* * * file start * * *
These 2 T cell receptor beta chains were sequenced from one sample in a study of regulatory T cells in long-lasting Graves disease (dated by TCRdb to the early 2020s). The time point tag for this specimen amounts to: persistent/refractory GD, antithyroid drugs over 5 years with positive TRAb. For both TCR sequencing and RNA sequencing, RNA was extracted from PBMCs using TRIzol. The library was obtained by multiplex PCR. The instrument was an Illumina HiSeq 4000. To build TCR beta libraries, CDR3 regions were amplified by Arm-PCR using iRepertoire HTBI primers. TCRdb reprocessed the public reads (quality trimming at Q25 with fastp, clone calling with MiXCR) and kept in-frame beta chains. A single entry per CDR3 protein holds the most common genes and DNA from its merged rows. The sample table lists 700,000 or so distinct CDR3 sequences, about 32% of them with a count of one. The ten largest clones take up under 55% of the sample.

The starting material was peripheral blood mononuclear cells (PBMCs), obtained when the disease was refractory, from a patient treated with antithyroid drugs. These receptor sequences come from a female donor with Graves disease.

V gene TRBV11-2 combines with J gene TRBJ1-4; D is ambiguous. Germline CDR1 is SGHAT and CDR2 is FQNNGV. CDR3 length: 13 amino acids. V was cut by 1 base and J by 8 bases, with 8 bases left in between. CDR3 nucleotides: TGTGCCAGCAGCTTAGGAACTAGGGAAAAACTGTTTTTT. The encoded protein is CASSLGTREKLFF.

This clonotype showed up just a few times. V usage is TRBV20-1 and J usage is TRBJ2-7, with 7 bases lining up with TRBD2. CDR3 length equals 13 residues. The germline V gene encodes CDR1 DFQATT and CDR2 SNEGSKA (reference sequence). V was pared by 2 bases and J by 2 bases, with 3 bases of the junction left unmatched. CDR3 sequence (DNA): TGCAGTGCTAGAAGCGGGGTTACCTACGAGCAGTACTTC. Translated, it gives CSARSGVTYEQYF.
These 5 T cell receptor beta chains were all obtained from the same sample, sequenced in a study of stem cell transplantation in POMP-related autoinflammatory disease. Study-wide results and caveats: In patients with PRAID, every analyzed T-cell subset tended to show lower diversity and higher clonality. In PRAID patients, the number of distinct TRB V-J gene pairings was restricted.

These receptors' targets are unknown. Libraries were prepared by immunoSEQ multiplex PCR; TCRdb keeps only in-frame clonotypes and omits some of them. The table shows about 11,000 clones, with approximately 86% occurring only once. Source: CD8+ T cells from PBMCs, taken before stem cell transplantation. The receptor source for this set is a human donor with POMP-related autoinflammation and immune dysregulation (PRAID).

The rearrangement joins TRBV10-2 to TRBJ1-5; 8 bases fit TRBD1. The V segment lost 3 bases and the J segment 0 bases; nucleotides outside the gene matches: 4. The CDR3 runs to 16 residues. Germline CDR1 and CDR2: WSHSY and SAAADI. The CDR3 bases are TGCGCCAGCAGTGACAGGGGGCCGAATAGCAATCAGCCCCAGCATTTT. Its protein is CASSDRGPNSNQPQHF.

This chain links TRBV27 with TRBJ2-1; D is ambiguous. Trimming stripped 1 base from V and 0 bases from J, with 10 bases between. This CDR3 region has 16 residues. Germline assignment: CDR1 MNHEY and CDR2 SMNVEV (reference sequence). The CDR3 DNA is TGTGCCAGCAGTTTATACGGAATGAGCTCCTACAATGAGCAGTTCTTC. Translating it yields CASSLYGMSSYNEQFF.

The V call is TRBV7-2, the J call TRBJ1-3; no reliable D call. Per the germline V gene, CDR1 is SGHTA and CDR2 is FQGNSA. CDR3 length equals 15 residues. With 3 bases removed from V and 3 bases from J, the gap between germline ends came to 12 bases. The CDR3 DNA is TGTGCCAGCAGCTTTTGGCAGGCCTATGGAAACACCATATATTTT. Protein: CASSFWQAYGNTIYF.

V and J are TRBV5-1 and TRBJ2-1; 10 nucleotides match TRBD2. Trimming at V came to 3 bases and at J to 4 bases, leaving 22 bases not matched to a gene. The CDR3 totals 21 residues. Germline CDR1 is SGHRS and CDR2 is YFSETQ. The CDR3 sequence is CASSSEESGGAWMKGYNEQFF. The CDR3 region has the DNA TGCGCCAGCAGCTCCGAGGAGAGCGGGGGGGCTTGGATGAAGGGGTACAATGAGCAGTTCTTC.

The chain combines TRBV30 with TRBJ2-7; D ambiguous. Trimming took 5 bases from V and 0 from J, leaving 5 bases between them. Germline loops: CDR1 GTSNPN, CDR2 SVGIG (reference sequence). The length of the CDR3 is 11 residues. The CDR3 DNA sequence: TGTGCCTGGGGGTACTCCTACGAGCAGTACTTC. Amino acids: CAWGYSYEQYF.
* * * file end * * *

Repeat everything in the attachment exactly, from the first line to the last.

These 2 T cell receptor beta chains were sequenced from one sample in a study of regulatory T cells in long-lasting Graves disease (dated by TCRdb to the early 2020s). The time point tag for this specimen amounts to: persistent/refractory GD, antithyroid drugs over 5 years with positive TRAb. For both TCR sequencing and RNA sequencing, RNA was extracted from PBMCs using TRIzol. The library was obtained by multiplex PCR. The instrument was an Illumina HiSeq 4000. To build TCR beta libraries, CDR3 regions were amplified by Arm-PCR using iRepertoire HTBI primers. TCRdb reprocessed the public reads (quality trimming at Q25 with fastp, clone calling with MiXCR) and kept in-frame beta chains. A single entry per CDR3 protein holds the most common genes and DNA from its merged rows. The sample table lists 700,000 or so distinct CDR3 sequences, about 32% of them with a count of one. The ten largest clones take up under 55% of the sample.

The starting material was peripheral blood mononuclear cells (PBMCs), obtained when the disease was refractory, from a patient treated with antithyroid drugs. These receptor sequences come from a female donor with Graves disease.

V gene TRBV11-2 combines with J gene TRBJ1-4; D is ambiguous. Germline CDR1 is SGHAT and CDR2 is FQNNGV. CDR3 length: 13 amino acids. V was cut by 1 base and J by 8 bases, with 8 bases left in between. CDR3 nucleotides: TGTGCCAGCAGCTTAGGAACTAGGGAAAAACTGTTTTTT. The encoded protein is CASSLGTREKLFF.

This clonotype showed up just a few times. V usage is TRBV20-1 and J usage is TRBJ2-7, with 7 bases lining up with TRBD2. CDR3 length equals 13 residues. The germline V gene encodes CDR1 DFQATT and CDR2 SNEGSKA (reference sequence). V was pared by 2 bases and J by 2 bases, with 3 bases of the junction left unmatched. CDR3 sequence (DNA): TGCAGTGCTAGAAGCGGGGTTACCTACGAGCAGTACTTC. Translated, it gives CSARSGVTYEQYF.
These 5 T cell receptor beta chains were all obtained from the same sample, sequenced in a study of stem cell transplantation in POMP-related autoinflammatory disease. Study-wide results and caveats: In patients with PRAID, every analyzed T-cell subset tended to show lower diversity and higher clonality. In PRAID patients, the number of distinct TRB V-J gene pairings was restricted.

These receptors' targets are unknown. Libraries were prepared by immunoSEQ multiplex PCR; TCRdb keeps only in-frame clonotypes and omits some of them. The table shows about 11,000 clones, with approximately 86% occurring only once. Source: CD8+ T cells from PBMCs, taken before stem cell transplantation. The receptor source for this set is a human donor with POMP-related autoinflammation and immune dysregulation (PRAID).

The rearrangement joins TRBV10-2 to TRBJ1-5; 8 bases fit TRBD1. The V segment lost 3 bases and the J segment 0 bases; nucleotides outside the gene matches: 4. The CDR3 runs to 16 residues. Germline CDR1 and CDR2: WSHSY and SAAADI. The CDR3 bases are TGCGCCAGCAGTGACAGGGGGCCGAATAGCAATCAGCCCCAGCATTTT. Its protein is CASSDRGPNSNQPQHF.

This chain links TRBV27 with TRBJ2-1; D is ambiguous. Trimming stripped 1 base from V and 0 bases from J, with 10 bases between. This CDR3 region has 16 residues. Germline assignment: CDR1 MNHEY and CDR2 SMNVEV (reference sequence). The CDR3 DNA is TGTGCCAGCAGTTTATACGGAATGAGCTCCTACAATGAGCAGTTCTTC. Translating it yields CASSLYGMSSYNEQFF.

The V call is TRBV7-2, the J call TRBJ1-3; no reliable D call. Per the germline V gene, CDR1 is SGHTA and CDR2 is FQGNSA. CDR3 length equals 15 residues. With 3 bases removed from V and 3 bases from J, the gap between germline ends came to 12 bases. The CDR3 DNA is TGTGCCAGCAGCTTTTGGCAGGCCTATGGAAACACCATATATTTT. Protein: CASSFWQAYGNTIYF.

V and J are TRBV5-1 and TRBJ2-1; 10 nucleotides match TRBD2. Trimming at V came to 3 bases and at J to 4 bases, leaving 22 bases not matched to a gene. The CDR3 totals 21 residues. Germline CDR1 is SGHRS and CDR2 is YFSETQ. The CDR3 sequence is CASSSEESGGAWMKGYNEQFF. The CDR3 region has the DNA TGCGCCAGCAGCTCCGAGGAGAGCGGGGGGGCTTGGATGAAGGGGTACAATGAGCAGTTCTTC.

The chain combines TRBV30 with TRBJ2-7; D ambiguous. Trimming took 5 bases from V and 0 from J, leaving 5 bases between them. Germline loops: CDR1 GTSNPN, CDR2 SVGIG (reference sequence). The length of the CDR3 is 11 residues. The CDR3 DNA sequence: TGTGCCTGGGGGTACTCCTACGAGCAGTACTTC. Amino acids: CAWGYSYEQYF.